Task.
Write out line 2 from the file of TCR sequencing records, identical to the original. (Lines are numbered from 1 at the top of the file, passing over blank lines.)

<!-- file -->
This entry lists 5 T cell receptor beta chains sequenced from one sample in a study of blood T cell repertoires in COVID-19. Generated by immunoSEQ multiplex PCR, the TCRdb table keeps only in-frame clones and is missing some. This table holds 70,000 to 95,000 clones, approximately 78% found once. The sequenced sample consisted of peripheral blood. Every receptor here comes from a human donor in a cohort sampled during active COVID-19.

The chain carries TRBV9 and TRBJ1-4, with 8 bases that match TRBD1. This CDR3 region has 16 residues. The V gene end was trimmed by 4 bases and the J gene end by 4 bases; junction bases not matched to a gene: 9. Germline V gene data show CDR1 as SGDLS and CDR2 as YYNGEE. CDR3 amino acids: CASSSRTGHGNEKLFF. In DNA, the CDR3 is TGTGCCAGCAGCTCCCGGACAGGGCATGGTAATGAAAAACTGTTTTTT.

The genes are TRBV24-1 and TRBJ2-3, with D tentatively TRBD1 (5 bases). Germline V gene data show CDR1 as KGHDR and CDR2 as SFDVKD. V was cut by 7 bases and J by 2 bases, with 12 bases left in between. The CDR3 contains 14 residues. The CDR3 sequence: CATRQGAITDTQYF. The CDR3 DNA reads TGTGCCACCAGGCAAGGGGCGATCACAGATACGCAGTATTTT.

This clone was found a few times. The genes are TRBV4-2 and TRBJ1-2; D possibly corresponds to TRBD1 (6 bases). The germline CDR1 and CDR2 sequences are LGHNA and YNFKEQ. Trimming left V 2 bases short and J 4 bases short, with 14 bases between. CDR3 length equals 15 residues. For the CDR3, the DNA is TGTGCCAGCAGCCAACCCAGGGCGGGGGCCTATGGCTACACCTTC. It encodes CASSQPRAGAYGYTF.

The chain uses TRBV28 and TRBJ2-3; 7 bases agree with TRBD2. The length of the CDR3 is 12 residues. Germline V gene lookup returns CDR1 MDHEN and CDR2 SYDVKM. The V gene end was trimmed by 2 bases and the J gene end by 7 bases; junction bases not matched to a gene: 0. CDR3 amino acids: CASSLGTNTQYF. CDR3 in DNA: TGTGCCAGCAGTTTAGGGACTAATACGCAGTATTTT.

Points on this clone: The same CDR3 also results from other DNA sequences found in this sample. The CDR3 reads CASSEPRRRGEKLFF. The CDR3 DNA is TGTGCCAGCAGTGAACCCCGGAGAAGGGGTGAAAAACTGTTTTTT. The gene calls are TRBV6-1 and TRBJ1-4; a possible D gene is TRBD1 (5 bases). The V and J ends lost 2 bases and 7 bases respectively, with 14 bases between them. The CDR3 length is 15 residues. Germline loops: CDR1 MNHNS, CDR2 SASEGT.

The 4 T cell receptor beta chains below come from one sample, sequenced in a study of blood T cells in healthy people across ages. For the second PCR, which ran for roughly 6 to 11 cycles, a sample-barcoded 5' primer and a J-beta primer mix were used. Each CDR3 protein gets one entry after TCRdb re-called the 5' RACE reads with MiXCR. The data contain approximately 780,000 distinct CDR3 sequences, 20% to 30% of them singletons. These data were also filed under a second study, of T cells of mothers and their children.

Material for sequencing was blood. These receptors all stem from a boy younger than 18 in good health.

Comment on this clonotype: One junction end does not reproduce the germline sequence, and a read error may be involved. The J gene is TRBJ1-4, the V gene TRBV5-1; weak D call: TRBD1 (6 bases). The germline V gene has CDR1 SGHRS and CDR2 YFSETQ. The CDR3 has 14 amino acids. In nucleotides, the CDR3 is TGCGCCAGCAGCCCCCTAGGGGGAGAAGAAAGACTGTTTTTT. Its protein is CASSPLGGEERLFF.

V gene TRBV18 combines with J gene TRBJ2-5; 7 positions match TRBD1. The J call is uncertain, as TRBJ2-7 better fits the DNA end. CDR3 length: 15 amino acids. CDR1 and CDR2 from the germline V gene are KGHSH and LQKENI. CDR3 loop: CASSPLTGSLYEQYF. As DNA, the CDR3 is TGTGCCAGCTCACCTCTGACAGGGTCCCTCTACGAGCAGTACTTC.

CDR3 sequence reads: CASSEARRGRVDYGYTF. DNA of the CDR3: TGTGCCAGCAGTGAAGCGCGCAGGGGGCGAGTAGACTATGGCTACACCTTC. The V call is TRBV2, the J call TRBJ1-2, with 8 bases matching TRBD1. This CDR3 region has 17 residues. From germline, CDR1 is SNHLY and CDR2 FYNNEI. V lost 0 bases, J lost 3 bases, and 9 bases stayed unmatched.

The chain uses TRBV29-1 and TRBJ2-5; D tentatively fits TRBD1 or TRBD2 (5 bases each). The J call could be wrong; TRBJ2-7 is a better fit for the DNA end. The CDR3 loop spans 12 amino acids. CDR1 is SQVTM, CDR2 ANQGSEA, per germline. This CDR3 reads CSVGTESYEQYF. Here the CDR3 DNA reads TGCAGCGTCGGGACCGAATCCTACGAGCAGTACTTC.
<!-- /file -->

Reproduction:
The chain carries TRBV9 and TRBJ1-4, with 8 bases that match TRBD1. This CDR3 region has 16 residues. The V gene end was trimmed by 4 bases and the J gene end by 4 bases; junction bases not matched to a gene: 9. Germline V gene data show CDR1 as SGDLS and CDR2 as YYNGEE. CDR3 amino acids: CASSSRTGHGNEKLFF. In DNA, the CDR3 is TGTGCCAGCAGCTCCCGGACAGGGCATGGTAATGAAAAACTGTTTTTT.